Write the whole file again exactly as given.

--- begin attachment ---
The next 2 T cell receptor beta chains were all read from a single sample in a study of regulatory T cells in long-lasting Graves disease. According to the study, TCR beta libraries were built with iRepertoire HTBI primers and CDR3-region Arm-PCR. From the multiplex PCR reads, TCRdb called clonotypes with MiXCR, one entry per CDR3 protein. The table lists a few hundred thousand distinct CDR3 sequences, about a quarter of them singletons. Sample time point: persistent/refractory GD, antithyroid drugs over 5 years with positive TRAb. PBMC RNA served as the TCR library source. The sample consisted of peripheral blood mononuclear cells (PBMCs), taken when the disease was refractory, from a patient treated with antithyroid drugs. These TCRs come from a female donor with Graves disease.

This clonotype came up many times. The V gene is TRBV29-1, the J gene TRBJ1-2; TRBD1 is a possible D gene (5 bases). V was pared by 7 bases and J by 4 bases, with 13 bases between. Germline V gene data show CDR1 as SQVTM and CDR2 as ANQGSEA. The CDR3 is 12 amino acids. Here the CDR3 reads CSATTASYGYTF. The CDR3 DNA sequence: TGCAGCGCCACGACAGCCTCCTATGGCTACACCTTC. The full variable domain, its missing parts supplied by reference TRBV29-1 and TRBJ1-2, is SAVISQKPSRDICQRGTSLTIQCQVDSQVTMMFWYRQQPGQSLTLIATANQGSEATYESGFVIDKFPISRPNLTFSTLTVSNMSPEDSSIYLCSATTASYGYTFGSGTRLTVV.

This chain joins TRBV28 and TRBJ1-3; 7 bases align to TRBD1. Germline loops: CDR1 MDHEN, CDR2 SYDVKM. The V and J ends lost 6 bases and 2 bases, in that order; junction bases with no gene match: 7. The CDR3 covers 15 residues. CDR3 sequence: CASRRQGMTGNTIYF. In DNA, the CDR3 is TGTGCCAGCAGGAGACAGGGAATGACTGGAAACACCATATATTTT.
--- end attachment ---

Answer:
The next 2 T cell receptor beta chains were all read from a single sample in a study of regulatory T cells in long-lasting Graves disease. According to the study, TCR beta libraries were built with iRepertoire HTBI primers and CDR3-region Arm-PCR. From the multiplex PCR reads, TCRdb called clonotypes with MiXCR, one entry per CDR3 protein. The table lists a few hundred thousand distinct CDR3 sequences, about a quarter of them singletons. Sample time point: persistent/refractory GD, antithyroid drugs over 5 years with positive TRAb. PBMC RNA served as the TCR library source. The sample consisted of peripheral blood mononuclear cells (PBMCs), taken when the disease was refractory, from a patient treated with antithyroid drugs. These TCRs come from a female donor with Graves disease.

This clonotype came up many times. The V gene is TRBV29-1, the J gene TRBJ1-2; TRBD1 is a possible D gene (5 bases). V was pared by 7 bases and J by 4 bases, with 13 bases between. Germline V gene data show CDR1 as SQVTM and CDR2 as ANQGSEA. The CDR3 is 12 amino acids. Here the CDR3 reads CSATTASYGYTF. The CDR3 DNA sequence: TGCAGCGCCACGACAGCCTCCTATGGCTACACCTTC. The full variable domain, its missing parts supplied by reference TRBV29-1 and TRBJ1-2, is SAVISQKPSRDICQRGTSLTIQCQVDSQVTMMFWYRQQPGQSLTLIATANQGSEATYESGFVIDKFPISRPNLTFSTLTVSNMSPEDSSIYLCSATTASYGYTFGSGTRLTVV.

This chain joins TRBV28 and TRBJ1-3; 7 bases align to TRBD1. Germline loops: CDR1 MDHEN, CDR2 SYDVKM. The V and J ends lost 6 bases and 2 bases, in that order; junction bases with no gene match: 7. The CDR3 covers 15 residues. CDR3 sequence: CASRRQGMTGNTIYF. In DNA, the CDR3 is TGTGCCAGCAGGAGACAGGGAATGACTGGAAACACCATATATTTT.